Do you feel the Indian music industry is hugely reliant on the film industry?

For a long time, songs were known by the movies. But things changed in the 1990s, due to the rise of Pop artists, such as Baba Sehgal, Daler Mehndi, Alisha Chinoy, and many others and dedicated pop music on TV channels like MTV and Channel V. There was a huge boom in independent music. But later again, Bollywood took over. However, now, due to the rise of digital media and so many streaming platforms, independent artists have again got the opportunity to showcase their skills. Now, I feel that Indian artists are not solely dependent on films anymore.

You have also been a dubbing artist for several Hollywood movies. Do you feel that many dubbing artists have not received their due, despite their hard work?

Today, people from all over the world, including India, prefer to watch international content in their own languages. Thus, people are realizing the importance of dubbing artists. So they are gaining a lot of respect, even leading to the rise of star dubbing artists. When people come to know that you have been the voice of such renowned Hollywood stars, they look at you in quite a different way.

In India, songs are known by the actors rather than the singers or songwriters. How do you feel that this can change?

Yes, this has been going on for a long time. But things are starting to change. Earlier, singers were known by the actors for whom they used to sing, and vice versa.  Back then, artists had a distinct style and voice. Today, unfortunately, the distinct identity of a vocal artist seems to be fading away, as many singers sound the same.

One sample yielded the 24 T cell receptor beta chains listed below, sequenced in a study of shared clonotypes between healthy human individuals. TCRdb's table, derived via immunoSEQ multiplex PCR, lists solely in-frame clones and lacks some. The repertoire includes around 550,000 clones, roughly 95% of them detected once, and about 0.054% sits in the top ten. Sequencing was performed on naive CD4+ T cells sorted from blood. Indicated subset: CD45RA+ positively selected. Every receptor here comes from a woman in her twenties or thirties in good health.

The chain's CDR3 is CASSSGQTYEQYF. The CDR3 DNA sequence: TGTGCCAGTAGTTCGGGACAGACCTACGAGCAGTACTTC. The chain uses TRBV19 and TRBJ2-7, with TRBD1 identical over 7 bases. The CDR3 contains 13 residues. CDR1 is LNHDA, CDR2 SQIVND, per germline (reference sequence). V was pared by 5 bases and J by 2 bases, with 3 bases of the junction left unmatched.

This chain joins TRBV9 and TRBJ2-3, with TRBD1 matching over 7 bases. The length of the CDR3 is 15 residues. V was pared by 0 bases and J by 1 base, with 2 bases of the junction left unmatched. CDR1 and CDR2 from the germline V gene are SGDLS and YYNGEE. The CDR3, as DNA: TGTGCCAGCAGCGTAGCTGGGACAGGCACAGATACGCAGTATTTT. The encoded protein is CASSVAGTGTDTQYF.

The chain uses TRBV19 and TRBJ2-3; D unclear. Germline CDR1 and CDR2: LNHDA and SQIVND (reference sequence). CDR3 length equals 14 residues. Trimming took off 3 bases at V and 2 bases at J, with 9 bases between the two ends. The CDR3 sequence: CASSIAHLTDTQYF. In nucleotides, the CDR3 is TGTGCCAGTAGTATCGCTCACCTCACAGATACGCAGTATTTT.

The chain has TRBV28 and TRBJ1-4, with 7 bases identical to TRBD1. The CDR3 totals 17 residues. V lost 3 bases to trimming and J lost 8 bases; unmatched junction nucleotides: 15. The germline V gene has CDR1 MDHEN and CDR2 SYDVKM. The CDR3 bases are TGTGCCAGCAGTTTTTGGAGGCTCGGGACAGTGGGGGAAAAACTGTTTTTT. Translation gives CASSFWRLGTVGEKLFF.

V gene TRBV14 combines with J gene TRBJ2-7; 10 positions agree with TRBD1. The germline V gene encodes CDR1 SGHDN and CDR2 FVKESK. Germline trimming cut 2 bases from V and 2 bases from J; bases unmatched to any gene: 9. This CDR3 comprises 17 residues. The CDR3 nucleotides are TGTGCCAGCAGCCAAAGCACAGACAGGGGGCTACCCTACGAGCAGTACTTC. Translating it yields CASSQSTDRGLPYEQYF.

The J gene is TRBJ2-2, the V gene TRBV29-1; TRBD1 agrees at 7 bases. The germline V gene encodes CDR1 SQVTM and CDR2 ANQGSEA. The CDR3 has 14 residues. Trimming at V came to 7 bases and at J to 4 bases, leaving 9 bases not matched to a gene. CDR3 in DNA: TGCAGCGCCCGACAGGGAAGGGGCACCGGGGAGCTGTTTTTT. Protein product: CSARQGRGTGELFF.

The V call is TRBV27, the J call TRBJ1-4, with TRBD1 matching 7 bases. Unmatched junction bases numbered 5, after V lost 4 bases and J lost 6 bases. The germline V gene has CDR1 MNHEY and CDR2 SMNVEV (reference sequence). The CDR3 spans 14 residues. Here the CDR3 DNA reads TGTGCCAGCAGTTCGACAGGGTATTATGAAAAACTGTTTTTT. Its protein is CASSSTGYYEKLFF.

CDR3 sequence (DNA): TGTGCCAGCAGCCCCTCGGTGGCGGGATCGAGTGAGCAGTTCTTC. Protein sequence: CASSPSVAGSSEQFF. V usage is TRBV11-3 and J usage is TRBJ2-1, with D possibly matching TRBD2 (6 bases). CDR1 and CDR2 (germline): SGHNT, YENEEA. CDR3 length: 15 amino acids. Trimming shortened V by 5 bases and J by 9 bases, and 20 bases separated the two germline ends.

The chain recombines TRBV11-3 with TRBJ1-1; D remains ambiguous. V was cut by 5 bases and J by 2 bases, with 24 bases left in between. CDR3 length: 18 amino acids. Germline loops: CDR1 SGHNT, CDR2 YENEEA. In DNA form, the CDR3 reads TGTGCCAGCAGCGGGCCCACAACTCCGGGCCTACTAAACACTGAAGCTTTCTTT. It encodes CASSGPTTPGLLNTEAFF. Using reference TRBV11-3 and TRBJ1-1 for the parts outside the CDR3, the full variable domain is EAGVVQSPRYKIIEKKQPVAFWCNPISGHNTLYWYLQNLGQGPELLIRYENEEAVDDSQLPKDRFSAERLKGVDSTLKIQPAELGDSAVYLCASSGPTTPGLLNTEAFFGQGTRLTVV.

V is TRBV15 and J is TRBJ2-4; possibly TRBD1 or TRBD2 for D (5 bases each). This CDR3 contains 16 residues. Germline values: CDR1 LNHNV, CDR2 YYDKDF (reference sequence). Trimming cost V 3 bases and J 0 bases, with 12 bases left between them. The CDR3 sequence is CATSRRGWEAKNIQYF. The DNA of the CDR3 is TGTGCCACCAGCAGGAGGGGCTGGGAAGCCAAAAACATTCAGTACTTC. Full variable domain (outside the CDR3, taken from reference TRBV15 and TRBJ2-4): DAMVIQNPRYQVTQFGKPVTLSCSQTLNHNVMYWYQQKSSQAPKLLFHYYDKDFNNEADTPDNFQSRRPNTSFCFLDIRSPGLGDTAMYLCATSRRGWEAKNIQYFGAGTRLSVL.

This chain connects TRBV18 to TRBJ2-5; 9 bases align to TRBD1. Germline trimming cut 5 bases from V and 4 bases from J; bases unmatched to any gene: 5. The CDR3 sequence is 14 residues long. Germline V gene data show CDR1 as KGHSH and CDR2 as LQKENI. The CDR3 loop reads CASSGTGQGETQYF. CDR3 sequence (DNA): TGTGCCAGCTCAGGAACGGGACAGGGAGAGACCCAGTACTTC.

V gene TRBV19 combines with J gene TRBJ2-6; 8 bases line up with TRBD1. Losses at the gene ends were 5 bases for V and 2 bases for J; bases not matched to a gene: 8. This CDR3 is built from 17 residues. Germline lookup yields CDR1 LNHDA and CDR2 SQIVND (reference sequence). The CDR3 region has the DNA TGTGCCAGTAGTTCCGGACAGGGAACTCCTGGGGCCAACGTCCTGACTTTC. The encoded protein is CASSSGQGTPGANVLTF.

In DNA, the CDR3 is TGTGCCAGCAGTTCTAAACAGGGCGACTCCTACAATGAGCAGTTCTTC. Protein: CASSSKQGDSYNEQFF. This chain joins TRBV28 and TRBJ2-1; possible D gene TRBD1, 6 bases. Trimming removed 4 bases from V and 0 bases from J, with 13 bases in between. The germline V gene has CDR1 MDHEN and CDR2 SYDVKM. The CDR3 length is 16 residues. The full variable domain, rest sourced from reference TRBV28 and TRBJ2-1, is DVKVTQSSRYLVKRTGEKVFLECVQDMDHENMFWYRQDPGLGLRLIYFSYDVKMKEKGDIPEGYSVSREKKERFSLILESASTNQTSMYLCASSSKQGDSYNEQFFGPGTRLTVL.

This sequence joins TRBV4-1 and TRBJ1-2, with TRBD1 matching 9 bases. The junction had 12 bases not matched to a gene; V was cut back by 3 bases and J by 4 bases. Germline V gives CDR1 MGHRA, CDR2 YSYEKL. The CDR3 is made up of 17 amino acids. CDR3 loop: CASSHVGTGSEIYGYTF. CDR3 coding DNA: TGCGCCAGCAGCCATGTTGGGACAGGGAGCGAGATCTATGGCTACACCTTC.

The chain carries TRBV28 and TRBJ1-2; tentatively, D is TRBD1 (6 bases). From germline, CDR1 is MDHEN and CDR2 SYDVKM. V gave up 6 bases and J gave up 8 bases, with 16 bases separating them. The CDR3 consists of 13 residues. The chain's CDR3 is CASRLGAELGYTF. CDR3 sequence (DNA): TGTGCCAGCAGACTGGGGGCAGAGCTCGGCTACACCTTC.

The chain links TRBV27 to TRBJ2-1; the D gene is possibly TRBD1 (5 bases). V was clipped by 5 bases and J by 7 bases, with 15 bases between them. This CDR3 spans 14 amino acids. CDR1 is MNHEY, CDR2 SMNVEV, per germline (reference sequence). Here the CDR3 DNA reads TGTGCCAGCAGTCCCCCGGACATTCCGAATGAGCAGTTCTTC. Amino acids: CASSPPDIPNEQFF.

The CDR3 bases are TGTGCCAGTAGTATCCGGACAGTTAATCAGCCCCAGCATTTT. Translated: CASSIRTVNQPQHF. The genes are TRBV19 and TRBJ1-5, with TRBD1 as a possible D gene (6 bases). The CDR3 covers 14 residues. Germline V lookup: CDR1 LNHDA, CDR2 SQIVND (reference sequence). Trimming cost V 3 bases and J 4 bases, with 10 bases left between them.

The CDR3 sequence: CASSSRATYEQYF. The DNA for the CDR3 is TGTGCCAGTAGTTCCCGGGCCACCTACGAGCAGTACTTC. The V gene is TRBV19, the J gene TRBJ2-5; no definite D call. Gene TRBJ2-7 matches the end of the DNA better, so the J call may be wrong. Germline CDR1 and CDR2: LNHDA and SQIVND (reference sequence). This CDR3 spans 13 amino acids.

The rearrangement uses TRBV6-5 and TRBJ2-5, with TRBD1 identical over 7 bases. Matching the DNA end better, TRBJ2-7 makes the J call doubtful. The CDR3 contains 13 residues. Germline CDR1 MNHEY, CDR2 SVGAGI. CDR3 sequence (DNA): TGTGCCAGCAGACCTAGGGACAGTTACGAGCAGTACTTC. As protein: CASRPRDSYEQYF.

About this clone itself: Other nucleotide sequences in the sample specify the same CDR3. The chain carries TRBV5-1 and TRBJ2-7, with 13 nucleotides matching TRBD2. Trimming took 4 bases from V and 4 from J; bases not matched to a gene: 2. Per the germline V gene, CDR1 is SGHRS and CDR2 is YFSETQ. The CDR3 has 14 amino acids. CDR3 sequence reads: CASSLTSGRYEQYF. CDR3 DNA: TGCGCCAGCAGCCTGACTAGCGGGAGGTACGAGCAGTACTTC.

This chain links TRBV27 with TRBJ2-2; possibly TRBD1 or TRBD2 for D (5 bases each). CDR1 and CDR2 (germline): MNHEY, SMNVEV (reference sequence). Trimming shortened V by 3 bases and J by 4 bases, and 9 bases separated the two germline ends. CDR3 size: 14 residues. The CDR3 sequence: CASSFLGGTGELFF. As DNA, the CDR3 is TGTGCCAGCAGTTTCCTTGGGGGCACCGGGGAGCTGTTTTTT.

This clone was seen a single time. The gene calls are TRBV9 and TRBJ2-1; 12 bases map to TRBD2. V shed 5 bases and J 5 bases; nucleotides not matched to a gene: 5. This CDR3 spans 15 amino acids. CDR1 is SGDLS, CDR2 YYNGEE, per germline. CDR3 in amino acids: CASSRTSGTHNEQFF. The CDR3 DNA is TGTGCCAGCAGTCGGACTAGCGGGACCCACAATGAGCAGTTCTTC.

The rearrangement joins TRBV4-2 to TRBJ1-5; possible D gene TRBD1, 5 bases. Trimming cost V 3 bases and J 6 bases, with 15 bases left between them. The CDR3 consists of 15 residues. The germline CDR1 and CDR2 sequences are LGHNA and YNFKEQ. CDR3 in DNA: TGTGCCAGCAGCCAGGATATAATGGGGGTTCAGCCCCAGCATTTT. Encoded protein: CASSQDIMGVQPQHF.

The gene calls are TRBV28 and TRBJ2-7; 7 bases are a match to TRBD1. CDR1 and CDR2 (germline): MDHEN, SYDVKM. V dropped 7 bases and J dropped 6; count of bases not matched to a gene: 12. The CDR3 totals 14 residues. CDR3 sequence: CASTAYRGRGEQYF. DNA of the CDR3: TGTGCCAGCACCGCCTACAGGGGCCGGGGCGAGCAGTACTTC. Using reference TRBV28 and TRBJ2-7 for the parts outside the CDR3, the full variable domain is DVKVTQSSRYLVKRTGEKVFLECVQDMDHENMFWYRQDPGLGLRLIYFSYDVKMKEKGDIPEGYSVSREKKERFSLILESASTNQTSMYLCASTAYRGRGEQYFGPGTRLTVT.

What are your thoughts on Indian award ceremonies?

Most award ceremonies have become a business, to be honest. They are hosted to market themselves or to promote a brand. Today, you will suddenly hear about an award that you have never heard of before. Genuine awards do matter, but many don’t have credibility. I, myself, have received calls from people asking me to pay to receive awards, which I declined.

How do you think A.I. is going to impact the music scenario?

We can’t ignore the positive impact of technology. Fifteen years ago, people might have never thought that it would be possible to do video calls so easily using your phones. Similarly, A.I. has many positive uses, but its misuse should be prevented. In Hollywood, there has been a huge protest against its negative use, and so artists need to unite to ensure that A.I. is not used for copyright infringement and other such negative uses.

Tell us about your future projects.

I am working on a few films and collaborating with several international artists and producers. I am also working on some new singles. A lot of stuff is going on! A creative mind is a restless mind, and so, something is always cooking within !